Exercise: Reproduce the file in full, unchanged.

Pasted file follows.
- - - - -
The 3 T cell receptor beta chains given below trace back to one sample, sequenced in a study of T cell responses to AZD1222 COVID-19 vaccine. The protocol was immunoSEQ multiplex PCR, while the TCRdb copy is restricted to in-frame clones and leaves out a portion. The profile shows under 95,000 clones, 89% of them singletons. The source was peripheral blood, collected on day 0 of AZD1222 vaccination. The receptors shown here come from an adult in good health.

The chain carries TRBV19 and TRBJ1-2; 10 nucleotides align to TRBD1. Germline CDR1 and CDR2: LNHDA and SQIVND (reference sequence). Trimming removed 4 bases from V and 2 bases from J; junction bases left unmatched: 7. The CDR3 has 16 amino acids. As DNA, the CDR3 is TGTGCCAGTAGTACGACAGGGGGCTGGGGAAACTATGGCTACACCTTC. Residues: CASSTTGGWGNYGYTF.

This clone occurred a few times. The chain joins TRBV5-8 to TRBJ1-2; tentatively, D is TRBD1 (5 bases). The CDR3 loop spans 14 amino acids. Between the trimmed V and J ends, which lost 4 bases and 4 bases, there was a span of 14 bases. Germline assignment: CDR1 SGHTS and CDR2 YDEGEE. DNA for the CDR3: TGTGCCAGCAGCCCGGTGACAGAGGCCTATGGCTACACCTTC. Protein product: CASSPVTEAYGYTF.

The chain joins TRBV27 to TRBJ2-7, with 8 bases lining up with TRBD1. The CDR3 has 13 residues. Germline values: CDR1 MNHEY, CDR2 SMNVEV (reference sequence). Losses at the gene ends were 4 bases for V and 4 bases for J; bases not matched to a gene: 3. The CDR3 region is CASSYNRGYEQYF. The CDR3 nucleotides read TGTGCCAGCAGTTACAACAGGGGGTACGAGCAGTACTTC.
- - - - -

The 3 T cell receptor beta chains given below trace back to one sample, sequenced in a study of T cell responses to AZD1222 COVID-19 vaccine. The protocol was immunoSEQ multiplex PCR, while the TCRdb copy is restricted to in-frame clones and leaves out a portion. The profile shows under 95,000 clones, 89% of them singletons. The source was peripheral blood, collected on day 0 of AZD1222 vaccination. The receptors shown here come from an adult in good health.

The chain carries TRBV19 and TRBJ1-2; 10 nucleotides align to TRBD1. Germline CDR1 and CDR2: LNHDA and SQIVND (reference sequence). Trimming removed 4 bases from V and 2 bases from J; junction bases left unmatched: 7. The CDR3 has 16 amino acids. As DNA, the CDR3 is TGTGCCAGTAGTACGACAGGGGGCTGGGGAAACTATGGCTACACCTTC. Residues: CASSTTGGWGNYGYTF.

This clone occurred a few times. The chain joins TRBV5-8 to TRBJ1-2; tentatively, D is TRBD1 (5 bases). The CDR3 loop spans 14 amino acids. Between the trimmed V and J ends, which lost 4 bases and 4 bases, there was a span of 14 bases. Germline assignment: CDR1 SGHTS and CDR2 YDEGEE. DNA for the CDR3: TGTGCCAGCAGCCCGGTGACAGAGGCCTATGGCTACACCTTC. Protein product: CASSPVTEAYGYTF.

The chain joins TRBV27 to TRBJ2-7, with 8 bases lining up with TRBD1. The CDR3 has 13 residues. Germline values: CDR1 MNHEY, CDR2 SMNVEV (reference sequence). Losses at the gene ends were 4 bases for V and 4 bases for J; bases not matched to a gene: 3. The CDR3 region is CASSYNRGYEQYF. The CDR3 nucleotides read TGTGCCAGCAGTTACAACAGGGGGTACGAGCAGTACTTC.